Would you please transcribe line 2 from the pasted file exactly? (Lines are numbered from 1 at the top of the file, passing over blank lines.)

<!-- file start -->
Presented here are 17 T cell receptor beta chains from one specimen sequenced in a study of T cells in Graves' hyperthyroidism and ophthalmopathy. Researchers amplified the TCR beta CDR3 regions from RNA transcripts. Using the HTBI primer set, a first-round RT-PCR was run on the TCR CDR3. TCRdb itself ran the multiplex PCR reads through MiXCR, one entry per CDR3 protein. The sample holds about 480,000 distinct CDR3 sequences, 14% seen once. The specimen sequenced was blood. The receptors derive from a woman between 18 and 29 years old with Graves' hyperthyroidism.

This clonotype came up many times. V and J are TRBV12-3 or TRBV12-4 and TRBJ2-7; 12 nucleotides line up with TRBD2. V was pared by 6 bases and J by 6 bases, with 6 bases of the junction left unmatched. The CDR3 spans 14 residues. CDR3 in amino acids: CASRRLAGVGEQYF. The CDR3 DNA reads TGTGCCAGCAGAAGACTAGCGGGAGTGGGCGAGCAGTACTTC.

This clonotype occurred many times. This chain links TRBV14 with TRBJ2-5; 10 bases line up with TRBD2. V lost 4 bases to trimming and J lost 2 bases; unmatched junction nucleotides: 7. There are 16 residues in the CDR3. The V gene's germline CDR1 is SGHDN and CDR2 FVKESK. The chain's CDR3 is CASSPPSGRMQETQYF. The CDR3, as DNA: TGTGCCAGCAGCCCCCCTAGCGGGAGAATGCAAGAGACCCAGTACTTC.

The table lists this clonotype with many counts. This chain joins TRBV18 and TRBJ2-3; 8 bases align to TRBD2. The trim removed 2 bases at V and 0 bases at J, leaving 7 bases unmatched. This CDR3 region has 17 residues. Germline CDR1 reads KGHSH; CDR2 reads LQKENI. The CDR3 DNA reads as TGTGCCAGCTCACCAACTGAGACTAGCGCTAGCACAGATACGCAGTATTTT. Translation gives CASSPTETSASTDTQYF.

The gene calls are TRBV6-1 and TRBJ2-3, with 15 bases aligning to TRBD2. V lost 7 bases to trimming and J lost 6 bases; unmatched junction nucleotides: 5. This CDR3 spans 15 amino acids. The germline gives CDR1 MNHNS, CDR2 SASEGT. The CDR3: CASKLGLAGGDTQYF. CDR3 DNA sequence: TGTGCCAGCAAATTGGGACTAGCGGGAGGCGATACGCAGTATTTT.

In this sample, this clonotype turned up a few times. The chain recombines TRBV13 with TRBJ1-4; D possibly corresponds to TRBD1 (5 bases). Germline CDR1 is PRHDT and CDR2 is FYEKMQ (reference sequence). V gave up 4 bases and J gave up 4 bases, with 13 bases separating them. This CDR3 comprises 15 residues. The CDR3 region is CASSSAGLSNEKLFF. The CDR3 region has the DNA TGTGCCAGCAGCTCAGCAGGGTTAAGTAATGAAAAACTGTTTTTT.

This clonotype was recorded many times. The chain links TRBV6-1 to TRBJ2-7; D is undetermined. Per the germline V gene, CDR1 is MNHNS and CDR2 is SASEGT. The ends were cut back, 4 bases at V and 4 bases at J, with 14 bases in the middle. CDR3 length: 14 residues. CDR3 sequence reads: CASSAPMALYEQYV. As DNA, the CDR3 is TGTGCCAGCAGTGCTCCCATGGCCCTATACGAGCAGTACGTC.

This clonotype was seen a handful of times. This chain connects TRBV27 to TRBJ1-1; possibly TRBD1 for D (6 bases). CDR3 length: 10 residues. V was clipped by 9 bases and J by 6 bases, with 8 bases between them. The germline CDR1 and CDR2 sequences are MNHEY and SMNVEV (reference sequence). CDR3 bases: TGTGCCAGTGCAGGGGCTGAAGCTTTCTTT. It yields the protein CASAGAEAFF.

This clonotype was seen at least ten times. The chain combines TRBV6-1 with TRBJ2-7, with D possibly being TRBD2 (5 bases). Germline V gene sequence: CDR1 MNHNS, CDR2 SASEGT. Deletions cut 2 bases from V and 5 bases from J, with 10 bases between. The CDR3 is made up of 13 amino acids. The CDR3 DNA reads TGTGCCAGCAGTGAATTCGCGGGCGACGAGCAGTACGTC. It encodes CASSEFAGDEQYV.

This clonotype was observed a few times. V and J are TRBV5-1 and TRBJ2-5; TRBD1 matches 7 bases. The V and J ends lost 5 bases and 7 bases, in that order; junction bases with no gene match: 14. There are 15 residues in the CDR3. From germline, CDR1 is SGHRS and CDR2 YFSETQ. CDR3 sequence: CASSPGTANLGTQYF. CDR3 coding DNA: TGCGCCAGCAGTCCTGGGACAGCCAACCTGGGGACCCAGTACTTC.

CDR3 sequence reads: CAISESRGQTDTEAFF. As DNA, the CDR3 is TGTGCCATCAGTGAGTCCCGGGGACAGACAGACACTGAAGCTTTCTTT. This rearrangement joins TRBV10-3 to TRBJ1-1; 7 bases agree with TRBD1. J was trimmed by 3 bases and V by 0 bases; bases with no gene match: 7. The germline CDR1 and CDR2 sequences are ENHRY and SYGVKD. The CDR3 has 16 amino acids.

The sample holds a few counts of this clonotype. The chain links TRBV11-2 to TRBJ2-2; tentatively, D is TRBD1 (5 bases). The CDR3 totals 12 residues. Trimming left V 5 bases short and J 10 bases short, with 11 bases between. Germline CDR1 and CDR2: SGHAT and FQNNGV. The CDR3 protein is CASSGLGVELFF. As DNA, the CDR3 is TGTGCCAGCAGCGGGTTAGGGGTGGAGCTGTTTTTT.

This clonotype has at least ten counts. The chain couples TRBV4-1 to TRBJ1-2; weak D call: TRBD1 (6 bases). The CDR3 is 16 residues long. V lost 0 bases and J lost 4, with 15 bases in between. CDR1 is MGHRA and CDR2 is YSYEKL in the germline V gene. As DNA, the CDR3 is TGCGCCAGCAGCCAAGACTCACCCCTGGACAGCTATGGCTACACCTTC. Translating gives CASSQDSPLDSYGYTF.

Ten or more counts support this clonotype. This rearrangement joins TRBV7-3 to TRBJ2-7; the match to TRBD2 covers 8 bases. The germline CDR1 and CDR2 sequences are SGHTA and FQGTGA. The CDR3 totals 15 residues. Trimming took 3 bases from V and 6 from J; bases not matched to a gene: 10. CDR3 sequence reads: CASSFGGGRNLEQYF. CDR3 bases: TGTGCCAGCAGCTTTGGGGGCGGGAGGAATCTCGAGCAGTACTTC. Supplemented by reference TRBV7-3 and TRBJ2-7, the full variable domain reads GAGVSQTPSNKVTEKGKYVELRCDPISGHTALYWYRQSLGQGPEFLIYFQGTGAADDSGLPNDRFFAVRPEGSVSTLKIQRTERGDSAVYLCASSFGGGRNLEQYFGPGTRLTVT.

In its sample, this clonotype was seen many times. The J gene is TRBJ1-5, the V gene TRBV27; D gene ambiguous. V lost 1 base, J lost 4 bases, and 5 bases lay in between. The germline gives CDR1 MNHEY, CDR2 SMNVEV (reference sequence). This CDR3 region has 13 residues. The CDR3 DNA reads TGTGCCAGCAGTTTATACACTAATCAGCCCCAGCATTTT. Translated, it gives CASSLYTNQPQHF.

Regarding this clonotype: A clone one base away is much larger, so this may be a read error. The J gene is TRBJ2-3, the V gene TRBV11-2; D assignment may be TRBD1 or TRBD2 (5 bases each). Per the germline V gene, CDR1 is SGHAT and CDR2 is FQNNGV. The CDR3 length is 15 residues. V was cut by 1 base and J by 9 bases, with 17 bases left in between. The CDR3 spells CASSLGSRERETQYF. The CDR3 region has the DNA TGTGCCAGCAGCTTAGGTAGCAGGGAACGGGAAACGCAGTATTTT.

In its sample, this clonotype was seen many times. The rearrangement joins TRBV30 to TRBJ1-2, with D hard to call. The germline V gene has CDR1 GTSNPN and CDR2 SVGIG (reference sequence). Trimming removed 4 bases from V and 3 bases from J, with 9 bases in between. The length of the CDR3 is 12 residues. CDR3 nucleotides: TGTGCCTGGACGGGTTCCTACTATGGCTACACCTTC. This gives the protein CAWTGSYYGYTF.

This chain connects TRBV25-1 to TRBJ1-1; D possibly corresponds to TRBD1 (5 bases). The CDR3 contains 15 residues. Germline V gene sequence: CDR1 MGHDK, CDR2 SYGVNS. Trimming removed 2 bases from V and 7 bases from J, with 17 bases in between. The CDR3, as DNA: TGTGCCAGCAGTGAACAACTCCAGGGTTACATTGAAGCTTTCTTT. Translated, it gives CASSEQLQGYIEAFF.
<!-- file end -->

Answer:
This clonotype came up many times. V and J are TRBV12-3 or TRBV12-4 and TRBJ2-7; 12 nucleotides line up with TRBD2. V was pared by 6 bases and J by 6 bases, with 6 bases of the junction left unmatched. The CDR3 spans 14 residues. CDR3 in amino acids: CASRRLAGVGEQYF. The CDR3 DNA reads TGTGCCAGCAGAAGACTAGCGGGAGTGGGCGAGCAGTACTTC.